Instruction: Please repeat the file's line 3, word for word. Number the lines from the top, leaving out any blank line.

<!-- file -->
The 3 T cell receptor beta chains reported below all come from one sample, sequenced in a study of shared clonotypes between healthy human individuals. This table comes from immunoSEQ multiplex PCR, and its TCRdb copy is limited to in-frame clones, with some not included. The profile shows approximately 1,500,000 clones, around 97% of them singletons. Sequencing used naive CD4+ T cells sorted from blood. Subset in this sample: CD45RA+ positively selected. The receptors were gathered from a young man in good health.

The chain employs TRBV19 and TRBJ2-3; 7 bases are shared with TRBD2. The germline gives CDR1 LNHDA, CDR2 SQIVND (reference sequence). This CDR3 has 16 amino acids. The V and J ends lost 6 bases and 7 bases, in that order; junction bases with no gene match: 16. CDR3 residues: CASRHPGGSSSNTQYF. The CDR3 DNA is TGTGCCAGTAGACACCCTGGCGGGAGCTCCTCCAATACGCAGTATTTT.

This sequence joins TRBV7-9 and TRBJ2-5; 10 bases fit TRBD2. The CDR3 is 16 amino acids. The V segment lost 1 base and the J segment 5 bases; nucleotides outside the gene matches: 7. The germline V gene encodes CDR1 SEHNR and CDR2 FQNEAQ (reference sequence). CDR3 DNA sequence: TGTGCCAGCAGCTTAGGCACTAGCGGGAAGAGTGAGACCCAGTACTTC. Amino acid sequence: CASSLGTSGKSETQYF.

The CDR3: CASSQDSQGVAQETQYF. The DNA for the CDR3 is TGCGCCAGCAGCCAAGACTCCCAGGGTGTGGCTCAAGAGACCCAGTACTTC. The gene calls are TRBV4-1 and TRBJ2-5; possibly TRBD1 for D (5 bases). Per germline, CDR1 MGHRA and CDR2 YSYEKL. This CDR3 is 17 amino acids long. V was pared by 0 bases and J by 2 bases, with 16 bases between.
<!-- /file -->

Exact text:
This sequence joins TRBV7-9 and TRBJ2-5; 10 bases fit TRBD2. The CDR3 is 16 amino acids. The V segment lost 1 base and the J segment 5 bases; nucleotides outside the gene matches: 7. The germline V gene encodes CDR1 SEHNR and CDR2 FQNEAQ (reference sequence). CDR3 DNA sequence: TGTGCCAGCAGCTTAGGCACTAGCGGGAAGAGTGAGACCCAGTACTTC. Amino acid sequence: CASSLGTSGKSETQYF.